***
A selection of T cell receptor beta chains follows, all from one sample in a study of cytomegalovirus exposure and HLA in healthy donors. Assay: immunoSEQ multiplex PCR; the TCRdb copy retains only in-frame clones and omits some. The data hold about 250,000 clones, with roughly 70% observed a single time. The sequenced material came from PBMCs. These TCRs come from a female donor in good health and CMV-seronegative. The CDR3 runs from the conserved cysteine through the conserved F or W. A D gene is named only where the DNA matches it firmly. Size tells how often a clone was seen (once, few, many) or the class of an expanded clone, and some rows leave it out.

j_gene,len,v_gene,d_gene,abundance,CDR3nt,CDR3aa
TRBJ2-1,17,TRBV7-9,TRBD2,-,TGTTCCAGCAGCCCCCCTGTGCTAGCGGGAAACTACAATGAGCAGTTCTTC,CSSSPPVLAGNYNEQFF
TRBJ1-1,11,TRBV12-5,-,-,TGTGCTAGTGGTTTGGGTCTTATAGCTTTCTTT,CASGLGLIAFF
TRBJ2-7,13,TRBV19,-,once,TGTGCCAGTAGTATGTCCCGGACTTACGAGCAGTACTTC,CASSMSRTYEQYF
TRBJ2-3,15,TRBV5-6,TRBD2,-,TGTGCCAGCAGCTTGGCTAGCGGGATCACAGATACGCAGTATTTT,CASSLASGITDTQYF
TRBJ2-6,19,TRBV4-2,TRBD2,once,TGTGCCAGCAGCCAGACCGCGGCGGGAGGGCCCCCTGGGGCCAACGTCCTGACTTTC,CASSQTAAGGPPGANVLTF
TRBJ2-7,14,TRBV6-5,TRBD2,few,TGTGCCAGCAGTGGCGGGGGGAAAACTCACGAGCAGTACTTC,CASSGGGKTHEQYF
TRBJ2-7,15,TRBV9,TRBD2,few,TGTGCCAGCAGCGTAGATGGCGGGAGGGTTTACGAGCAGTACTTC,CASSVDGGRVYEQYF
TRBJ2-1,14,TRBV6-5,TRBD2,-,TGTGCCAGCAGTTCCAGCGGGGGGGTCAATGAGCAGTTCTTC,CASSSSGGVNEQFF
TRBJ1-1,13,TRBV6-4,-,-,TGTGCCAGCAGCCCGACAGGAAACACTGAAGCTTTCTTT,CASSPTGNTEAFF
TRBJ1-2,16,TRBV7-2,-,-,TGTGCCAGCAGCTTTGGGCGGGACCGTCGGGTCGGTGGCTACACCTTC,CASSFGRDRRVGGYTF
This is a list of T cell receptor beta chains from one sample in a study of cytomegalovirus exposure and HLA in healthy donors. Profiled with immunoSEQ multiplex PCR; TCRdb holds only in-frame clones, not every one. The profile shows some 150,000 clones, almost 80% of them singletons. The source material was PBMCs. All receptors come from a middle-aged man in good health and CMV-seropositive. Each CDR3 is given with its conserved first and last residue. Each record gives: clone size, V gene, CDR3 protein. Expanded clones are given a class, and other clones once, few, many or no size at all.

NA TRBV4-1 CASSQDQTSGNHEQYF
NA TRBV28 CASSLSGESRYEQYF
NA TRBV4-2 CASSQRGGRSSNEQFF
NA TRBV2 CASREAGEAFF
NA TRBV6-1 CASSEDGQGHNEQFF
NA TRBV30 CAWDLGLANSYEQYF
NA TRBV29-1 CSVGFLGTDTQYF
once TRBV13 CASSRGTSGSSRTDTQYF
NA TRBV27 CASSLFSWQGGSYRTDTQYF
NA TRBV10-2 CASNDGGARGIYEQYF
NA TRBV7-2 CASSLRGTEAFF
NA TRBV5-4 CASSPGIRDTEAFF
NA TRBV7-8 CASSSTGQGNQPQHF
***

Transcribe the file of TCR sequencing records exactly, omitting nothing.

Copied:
A selection of T cell receptor beta chains follows, all from one sample in a study of cytomegalovirus exposure and HLA in healthy donors. Assay: immunoSEQ multiplex PCR; the TCRdb copy retains only in-frame clones and omits some. The data hold about 250,000 clones, with roughly 70% observed a single time. The sequenced material came from PBMCs. These TCRs come from a female donor in good health and CMV-seronegative. The CDR3 runs from the conserved cysteine through the conserved F or W. A D gene is named only where the DNA matches it firmly. Size tells how often a clone was seen (once, few, many) or the class of an expanded clone, and some rows leave it out.

j_gene,len,v_gene,d_gene,abundance,CDR3nt,CDR3aa
TRBJ2-1,17,TRBV7-9,TRBD2,-,TGTTCCAGCAGCCCCCCTGTGCTAGCGGGAAACTACAATGAGCAGTTCTTC,CSSSPPVLAGNYNEQFF
TRBJ1-1,11,TRBV12-5,-,-,TGTGCTAGTGGTTTGGGTCTTATAGCTTTCTTT,CASGLGLIAFF
TRBJ2-7,13,TRBV19,-,once,TGTGCCAGTAGTATGTCCCGGACTTACGAGCAGTACTTC,CASSMSRTYEQYF
TRBJ2-3,15,TRBV5-6,TRBD2,-,TGTGCCAGCAGCTTGGCTAGCGGGATCACAGATACGCAGTATTTT,CASSLASGITDTQYF
TRBJ2-6,19,TRBV4-2,TRBD2,once,TGTGCCAGCAGCCAGACCGCGGCGGGAGGGCCCCCTGGGGCCAACGTCCTGACTTTC,CASSQTAAGGPPGANVLTF
TRBJ2-7,14,TRBV6-5,TRBD2,few,TGTGCCAGCAGTGGCGGGGGGAAAACTCACGAGCAGTACTTC,CASSGGGKTHEQYF
TRBJ2-7,15,TRBV9,TRBD2,few,TGTGCCAGCAGCGTAGATGGCGGGAGGGTTTACGAGCAGTACTTC,CASSVDGGRVYEQYF
TRBJ2-1,14,TRBV6-5,TRBD2,-,TGTGCCAGCAGTTCCAGCGGGGGGGTCAATGAGCAGTTCTTC,CASSSSGGVNEQFF
TRBJ1-1,13,TRBV6-4,-,-,TGTGCCAGCAGCCCGACAGGAAACACTGAAGCTTTCTTT,CASSPTGNTEAFF
TRBJ1-2,16,TRBV7-2,-,-,TGTGCCAGCAGCTTTGGGCGGGACCGTCGGGTCGGTGGCTACACCTTC,CASSFGRDRRVGGYTF
This is a list of T cell receptor beta chains from one sample in a study of cytomegalovirus exposure and HLA in healthy donors. Profiled with immunoSEQ multiplex PCR; TCRdb holds only in-frame clones, not every one. The profile shows some 150,000 clones, almost 80% of them singletons. The source material was PBMCs. All receptors come from a middle-aged man in good health and CMV-seropositive. Each CDR3 is given with its conserved first and last residue. Each record gives: clone size, V gene, CDR3 protein. Expanded clones are given a class, and other clones once, few, many or no size at all.

NA TRBV4-1 CASSQDQTSGNHEQYF
NA TRBV28 CASSLSGESRYEQYF
NA TRBV4-2 CASSQRGGRSSNEQFF
NA TRBV2 CASREAGEAFF
NA TRBV6-1 CASSEDGQGHNEQFF
NA TRBV30 CAWDLGLANSYEQYF
NA TRBV29-1 CSVGFLGTDTQYF
once TRBV13 CASSRGTSGSSRTDTQYF
NA TRBV27 CASSLFSWQGGSYRTDTQYF
NA TRBV10-2 CASNDGGARGIYEQYF
NA TRBV7-2 CASSLRGTEAFF
NA TRBV5-4 CASSPGIRDTEAFF
NA TRBV7-8 CASSSTGQGNQPQHF